S had set up obedience gating down the center of the room. We brought our dog toward the gating and then did their emergency behavior. Then we asked for it as we returned to where we were seated. The final time we practiced S had us start to walk out and then she said “Oops! You see breed X (insert breed that will trigger your dog). Quick! back to your space and do the emergency protocol.”

While the other dogs were practicing their Emergency Protocol S had us practice Look at That! S suggested I lengthen the amount of time Bug gets to “Look” before clicking and treating because he definitely understands the game and is on the lower end of his threshold.

Next we worked Gimme A Break. We counted out 10 treats and asked our dog for a behavior multiple times over a period of 5 seconds using all 10 treats to reward. At first I was flustered because no way could I get Bug to do multiple sits in 5 seconds. Then I realized I could use hand touches or whatever behavior I wanted. D’oh! After the 5 seconds were up we gave a dismissal cue, sat down and our dog took a break for up to a minute while we sat. At the end of break time – restart play/training. We kept it short and used a HIGH rate of reinforcement. If your dog reorients to you before break time is over (which Bug did consistently) you were to reward by starting training/play and high reinforcement again.

Then we did some Mat Racing. This week the mats were much further away from us and there was a dog and handler team on each side of the obedience gating. The first time you walked quickly with your dog to the mat and asked for a default behavior. The second time you ran to the mat and asked for a default behavior. I was so impressed with how snappy Bug’s down has gotten. I hope it translates to sheep!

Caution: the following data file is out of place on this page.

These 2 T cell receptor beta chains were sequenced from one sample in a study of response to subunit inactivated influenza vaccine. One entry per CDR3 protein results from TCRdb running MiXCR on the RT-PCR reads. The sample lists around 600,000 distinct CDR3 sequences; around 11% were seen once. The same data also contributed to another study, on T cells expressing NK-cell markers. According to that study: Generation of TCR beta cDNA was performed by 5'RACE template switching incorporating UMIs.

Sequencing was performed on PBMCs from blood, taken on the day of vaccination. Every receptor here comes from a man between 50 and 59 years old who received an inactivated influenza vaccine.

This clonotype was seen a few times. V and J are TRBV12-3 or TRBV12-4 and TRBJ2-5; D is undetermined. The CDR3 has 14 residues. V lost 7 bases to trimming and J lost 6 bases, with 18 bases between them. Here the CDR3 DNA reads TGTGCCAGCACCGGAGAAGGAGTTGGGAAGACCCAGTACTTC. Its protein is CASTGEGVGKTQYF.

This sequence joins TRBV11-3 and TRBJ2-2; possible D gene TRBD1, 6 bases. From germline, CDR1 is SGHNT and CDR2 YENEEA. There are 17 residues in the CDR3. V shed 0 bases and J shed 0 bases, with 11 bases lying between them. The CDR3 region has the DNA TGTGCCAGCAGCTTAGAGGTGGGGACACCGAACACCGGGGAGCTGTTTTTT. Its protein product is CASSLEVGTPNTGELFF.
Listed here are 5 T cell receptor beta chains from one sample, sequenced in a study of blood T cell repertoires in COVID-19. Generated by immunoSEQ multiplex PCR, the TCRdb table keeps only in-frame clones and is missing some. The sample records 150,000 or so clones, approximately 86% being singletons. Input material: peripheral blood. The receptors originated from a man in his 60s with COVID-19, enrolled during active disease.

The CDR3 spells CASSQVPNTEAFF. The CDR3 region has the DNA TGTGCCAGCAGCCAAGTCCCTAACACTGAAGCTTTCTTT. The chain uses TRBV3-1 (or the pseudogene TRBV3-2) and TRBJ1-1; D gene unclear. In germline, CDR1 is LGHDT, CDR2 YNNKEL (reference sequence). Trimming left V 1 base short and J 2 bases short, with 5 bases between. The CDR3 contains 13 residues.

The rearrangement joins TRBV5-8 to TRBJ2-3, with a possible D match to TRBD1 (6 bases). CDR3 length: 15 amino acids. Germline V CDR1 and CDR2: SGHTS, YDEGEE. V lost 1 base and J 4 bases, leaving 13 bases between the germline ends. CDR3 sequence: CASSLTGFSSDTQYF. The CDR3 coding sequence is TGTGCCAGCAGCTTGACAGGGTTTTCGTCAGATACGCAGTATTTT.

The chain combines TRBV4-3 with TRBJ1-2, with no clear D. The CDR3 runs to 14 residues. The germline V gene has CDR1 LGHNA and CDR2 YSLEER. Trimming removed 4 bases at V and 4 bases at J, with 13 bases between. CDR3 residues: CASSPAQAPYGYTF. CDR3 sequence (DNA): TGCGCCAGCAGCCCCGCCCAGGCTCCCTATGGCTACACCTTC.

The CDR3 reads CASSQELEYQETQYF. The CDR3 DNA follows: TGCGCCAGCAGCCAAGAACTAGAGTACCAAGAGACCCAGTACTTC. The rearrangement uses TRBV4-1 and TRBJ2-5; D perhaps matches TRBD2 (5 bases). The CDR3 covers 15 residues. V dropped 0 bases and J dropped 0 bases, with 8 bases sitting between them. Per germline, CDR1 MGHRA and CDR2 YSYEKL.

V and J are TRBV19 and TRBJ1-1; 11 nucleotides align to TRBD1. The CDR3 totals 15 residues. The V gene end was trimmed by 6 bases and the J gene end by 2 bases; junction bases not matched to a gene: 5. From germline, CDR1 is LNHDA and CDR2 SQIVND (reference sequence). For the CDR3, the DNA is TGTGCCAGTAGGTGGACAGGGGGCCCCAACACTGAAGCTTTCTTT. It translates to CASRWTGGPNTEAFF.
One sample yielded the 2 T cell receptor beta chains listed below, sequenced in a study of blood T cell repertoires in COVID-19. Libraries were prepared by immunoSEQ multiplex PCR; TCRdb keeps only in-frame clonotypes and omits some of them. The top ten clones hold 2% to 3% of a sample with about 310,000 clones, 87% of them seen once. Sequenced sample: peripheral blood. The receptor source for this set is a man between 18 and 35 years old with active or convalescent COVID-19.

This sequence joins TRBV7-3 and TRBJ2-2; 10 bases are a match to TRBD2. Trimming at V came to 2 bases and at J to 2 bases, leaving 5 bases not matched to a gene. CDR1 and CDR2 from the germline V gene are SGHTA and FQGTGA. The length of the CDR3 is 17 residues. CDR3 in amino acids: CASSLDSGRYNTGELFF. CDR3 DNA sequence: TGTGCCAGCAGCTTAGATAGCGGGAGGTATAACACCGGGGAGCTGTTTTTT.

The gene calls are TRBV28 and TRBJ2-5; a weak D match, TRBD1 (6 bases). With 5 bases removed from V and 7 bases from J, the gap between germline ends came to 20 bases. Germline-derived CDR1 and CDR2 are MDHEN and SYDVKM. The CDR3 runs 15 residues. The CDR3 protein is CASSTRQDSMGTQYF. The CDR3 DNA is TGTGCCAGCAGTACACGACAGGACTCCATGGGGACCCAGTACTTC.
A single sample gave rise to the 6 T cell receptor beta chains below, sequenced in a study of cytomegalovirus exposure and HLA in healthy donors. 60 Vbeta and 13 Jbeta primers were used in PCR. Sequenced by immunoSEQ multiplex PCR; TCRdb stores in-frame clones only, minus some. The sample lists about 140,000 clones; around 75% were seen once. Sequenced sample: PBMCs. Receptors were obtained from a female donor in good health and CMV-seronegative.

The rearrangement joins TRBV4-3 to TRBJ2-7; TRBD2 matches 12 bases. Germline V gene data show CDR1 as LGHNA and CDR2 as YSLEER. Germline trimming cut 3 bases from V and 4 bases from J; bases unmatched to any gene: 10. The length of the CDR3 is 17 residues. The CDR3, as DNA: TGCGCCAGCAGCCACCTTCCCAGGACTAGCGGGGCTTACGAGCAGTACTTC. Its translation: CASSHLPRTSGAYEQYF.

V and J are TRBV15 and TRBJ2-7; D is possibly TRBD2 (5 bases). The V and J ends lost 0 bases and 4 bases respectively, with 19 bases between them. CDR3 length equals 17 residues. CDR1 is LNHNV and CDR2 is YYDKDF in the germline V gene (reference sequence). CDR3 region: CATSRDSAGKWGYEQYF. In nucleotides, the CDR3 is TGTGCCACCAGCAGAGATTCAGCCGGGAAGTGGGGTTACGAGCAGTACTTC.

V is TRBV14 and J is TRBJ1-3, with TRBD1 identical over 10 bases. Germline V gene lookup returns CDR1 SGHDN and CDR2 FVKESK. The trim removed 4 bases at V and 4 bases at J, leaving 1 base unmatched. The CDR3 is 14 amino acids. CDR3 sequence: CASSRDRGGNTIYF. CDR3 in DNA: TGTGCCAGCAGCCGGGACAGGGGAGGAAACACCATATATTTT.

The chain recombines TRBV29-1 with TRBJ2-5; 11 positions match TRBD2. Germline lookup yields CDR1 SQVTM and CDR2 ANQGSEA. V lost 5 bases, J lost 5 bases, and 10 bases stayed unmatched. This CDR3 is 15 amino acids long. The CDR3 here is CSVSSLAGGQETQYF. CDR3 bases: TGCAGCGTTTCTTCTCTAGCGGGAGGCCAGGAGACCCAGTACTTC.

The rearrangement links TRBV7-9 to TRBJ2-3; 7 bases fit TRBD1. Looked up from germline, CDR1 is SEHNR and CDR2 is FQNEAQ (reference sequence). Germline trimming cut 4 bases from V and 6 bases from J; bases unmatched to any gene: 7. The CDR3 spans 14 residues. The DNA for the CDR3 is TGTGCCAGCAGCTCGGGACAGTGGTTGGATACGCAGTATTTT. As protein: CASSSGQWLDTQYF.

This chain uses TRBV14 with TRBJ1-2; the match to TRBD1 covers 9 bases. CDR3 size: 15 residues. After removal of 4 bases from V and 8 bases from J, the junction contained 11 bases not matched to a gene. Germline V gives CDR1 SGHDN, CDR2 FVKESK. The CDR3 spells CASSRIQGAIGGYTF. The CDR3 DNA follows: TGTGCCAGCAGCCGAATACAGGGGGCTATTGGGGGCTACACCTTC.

We finished with the Campfire game. We stood in a circle, facing OUT not in, with our dogs in heel position. One at a time a handler and dog walked around the circle rewarding for attention. How close or far you were from the other dogs and handlers was dependent upon your comfort level. We did this a few times and then we reversed so that dogs and handlers were facing inward and a dog/handler team was walked around BEHIND the dogs. The only dog Bug seemed overtly interested in was the Golden. There is something about the sporting breed’s movement that gets him a bit more amped. This Golden is VERY happy, too.

That was it. I did speak to the instructor after class briefly and she was glad I had e-mailed, etc. Or at least she said she was. She didn’t treat me any differently in class which was a relief and is a testament to her professionalism. I picked up lots of little tricks and things to think about in this class, but I overall I don’t think it was the right class for me and Bug. Would it be the right class for me with a dog in a different place – sure.